Environmental guidance for your business in Northern Ireland & Scotland
You are responsible for the plants on your property and must ensure that you avoid damage to neighbouring properties.
Non-native plants are those species that have been brought into the UK.
There are hundreds of non-native plants in the UK. Animals and plants that have been introduced by human actions to parts of the world outside their natural range are known as non-native species. Most of these do not cause any problems.
Non-native Invasive Species are those that have been introduced (deliberately or accidentally) by people, and have a detrimental impact on the economy, wildlife or habitats.
Your business may come into contact with some of the most invasive ones, such as Japanese knotweed, giant hogweed and Himalayan balsam. Invasive non-native plants can cause problems for native species and reduce biodiversity (the variety of living organisms). Invasive non-native species are now widely recognised as the second biggest threat to biodiversity worldwide. Japanese knotweed can block footpaths and damage concrete, tarmac, flood defenses and the stability of river banks. Giant hogweed can cause harm to human health.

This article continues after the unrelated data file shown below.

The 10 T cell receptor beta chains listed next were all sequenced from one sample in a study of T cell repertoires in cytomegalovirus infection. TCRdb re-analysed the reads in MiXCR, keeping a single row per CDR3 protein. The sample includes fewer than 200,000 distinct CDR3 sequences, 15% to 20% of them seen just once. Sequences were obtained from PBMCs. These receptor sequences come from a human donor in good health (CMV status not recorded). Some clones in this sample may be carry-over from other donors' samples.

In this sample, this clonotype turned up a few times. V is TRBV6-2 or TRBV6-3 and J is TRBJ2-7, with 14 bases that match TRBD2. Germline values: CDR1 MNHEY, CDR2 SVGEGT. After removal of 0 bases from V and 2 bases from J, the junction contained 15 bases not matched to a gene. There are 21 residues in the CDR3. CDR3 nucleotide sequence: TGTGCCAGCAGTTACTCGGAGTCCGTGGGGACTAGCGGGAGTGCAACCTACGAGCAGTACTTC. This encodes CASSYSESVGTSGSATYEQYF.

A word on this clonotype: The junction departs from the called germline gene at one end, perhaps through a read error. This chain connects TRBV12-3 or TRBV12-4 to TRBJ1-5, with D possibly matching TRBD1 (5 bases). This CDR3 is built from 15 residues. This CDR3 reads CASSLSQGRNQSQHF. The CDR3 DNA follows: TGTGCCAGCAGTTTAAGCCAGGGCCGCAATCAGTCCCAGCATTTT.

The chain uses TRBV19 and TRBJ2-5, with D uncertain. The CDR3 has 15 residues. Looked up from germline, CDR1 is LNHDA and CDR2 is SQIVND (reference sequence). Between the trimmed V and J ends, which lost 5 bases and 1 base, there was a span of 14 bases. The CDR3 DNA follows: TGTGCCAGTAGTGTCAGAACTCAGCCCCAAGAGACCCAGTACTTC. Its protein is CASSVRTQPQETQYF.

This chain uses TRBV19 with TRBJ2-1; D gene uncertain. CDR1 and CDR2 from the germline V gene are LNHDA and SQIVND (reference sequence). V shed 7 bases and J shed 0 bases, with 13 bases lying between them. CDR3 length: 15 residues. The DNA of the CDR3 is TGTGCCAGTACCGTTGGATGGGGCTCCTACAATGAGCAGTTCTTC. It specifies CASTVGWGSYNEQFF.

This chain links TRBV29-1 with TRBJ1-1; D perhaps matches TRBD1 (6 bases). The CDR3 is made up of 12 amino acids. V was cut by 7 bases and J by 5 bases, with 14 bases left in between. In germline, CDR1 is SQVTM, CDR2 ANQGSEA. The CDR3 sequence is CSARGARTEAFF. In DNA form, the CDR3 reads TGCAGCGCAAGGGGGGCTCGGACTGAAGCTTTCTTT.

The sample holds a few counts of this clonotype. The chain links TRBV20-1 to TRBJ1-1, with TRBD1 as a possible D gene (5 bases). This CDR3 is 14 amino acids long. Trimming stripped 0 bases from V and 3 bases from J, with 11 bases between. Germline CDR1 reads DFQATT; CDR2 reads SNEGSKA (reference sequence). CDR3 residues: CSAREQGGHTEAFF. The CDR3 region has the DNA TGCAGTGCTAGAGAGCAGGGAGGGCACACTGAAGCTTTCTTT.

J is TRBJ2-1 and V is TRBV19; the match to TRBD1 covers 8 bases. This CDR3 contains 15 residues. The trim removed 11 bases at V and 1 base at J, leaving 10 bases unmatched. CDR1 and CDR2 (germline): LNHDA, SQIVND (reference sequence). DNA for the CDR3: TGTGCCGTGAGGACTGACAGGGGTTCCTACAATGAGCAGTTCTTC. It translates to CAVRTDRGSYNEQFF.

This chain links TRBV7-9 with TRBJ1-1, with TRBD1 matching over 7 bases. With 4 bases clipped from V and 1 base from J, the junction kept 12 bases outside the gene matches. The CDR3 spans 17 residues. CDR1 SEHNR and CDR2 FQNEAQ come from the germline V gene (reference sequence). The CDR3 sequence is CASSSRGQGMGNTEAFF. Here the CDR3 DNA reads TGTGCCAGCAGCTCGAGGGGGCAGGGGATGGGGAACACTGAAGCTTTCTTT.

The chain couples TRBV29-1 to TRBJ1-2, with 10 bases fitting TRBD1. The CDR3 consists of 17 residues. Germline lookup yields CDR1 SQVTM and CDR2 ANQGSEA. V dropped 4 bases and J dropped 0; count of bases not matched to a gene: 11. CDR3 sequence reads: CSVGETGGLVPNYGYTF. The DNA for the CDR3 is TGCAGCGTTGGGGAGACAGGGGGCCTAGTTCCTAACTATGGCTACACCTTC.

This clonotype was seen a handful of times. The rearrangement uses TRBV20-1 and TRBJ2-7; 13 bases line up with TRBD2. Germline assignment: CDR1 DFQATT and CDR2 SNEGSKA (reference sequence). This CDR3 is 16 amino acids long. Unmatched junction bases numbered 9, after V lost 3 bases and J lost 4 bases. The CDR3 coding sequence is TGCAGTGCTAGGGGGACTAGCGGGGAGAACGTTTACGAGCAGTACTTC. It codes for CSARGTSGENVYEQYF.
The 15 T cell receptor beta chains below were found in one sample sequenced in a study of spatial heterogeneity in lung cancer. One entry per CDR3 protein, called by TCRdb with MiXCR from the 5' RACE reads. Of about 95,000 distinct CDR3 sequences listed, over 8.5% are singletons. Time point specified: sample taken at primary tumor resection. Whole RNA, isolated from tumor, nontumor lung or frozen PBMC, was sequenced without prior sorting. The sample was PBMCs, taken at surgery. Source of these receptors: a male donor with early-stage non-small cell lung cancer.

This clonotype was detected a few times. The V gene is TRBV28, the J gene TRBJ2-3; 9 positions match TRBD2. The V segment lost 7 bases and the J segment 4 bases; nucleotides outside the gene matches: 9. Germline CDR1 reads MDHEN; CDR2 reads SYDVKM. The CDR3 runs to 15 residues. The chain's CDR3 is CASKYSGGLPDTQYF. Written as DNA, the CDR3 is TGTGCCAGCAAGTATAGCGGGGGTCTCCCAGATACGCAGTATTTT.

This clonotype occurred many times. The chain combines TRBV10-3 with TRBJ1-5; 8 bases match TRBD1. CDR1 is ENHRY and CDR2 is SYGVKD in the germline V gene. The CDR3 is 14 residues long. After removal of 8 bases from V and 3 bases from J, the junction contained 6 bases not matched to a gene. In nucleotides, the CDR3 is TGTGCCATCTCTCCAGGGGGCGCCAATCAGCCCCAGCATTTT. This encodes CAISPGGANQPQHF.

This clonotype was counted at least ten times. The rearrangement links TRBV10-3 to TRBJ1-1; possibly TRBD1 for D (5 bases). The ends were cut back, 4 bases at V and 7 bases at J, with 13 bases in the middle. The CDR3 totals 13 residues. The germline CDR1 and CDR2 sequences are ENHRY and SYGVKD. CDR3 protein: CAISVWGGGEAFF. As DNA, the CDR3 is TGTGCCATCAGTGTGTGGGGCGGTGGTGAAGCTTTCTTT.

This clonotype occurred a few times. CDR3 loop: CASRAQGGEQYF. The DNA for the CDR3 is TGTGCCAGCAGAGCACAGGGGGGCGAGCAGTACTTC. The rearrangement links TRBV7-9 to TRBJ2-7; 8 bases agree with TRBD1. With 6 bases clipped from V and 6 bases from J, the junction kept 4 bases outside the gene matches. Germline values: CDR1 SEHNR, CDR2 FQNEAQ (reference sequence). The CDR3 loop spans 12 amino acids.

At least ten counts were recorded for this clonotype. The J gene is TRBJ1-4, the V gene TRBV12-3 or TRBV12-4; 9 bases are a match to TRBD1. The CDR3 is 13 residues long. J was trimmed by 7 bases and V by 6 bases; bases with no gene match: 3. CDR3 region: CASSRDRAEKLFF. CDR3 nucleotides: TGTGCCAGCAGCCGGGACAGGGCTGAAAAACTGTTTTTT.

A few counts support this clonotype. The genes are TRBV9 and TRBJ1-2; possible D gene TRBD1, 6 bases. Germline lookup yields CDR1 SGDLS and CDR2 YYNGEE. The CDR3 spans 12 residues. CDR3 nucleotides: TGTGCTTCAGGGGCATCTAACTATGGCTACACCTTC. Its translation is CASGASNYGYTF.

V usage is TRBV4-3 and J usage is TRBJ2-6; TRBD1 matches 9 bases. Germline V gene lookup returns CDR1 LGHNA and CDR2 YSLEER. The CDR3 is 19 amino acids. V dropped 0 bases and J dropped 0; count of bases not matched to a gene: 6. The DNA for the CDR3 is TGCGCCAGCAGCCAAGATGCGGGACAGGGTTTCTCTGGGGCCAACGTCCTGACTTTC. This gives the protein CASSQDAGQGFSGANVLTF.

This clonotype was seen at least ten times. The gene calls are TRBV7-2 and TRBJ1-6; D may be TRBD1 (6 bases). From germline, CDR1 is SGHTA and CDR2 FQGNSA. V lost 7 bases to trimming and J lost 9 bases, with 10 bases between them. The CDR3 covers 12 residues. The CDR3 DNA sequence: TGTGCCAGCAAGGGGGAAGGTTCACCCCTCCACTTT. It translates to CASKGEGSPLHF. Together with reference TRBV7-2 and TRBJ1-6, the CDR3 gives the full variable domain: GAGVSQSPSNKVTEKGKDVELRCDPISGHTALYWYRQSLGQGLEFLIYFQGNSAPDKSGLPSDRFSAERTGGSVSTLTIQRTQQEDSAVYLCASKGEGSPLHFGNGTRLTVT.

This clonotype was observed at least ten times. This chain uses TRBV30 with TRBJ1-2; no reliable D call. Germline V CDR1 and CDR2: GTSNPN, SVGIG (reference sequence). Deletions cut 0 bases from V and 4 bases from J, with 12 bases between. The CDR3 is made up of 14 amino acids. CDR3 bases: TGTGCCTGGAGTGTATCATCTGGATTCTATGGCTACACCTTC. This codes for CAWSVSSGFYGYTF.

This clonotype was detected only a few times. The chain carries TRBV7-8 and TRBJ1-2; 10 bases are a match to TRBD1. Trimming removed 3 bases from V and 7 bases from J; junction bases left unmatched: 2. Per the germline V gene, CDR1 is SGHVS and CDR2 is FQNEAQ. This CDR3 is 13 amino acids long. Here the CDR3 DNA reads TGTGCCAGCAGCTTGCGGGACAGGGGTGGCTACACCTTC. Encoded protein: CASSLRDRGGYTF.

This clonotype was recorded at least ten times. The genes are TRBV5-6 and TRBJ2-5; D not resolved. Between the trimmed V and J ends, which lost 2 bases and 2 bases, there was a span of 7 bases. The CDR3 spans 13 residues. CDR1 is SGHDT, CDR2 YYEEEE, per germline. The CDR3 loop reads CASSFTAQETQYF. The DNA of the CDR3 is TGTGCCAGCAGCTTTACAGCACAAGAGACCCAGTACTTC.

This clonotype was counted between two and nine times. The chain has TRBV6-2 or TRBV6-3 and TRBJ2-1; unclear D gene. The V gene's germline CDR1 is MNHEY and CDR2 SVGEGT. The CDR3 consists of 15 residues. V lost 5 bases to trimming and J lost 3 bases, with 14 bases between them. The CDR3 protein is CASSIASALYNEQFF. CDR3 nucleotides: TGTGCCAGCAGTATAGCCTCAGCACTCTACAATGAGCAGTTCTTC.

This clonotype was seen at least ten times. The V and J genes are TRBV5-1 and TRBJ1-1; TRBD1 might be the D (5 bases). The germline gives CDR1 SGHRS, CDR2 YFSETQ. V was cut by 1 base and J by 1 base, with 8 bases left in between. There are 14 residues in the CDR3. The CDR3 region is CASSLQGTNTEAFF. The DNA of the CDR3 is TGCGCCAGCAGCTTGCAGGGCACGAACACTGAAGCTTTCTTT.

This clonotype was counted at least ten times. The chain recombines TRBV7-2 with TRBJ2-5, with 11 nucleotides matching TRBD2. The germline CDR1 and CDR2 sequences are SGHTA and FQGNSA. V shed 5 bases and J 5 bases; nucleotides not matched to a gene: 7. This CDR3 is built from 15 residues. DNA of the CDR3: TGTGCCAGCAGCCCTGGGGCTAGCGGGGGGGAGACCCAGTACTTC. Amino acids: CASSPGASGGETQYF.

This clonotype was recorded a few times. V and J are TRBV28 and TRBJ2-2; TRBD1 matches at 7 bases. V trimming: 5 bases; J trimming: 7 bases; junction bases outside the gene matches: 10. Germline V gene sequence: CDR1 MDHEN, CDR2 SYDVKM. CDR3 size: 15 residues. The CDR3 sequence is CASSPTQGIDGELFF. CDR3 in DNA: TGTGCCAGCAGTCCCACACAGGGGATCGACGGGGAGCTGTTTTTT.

In Northern Ireland DAERA has produced an updated Implementation Plan of the Invasive Alien Species Strategy. The revised Plan contains 21 key actions, the majority of which will be delivered by the Department.
NIEA Invasive Species Ireland
Some native plants may also require control:
This guide describes your legal obligations regarding non-native plants and invasive plants; how to identify and control invasive plants, using methods such as spraying, digging up, cutting and burning; and how to remove and dispose of them.
Relevant Business Topics:
Scottish Natural Heritage - non native species
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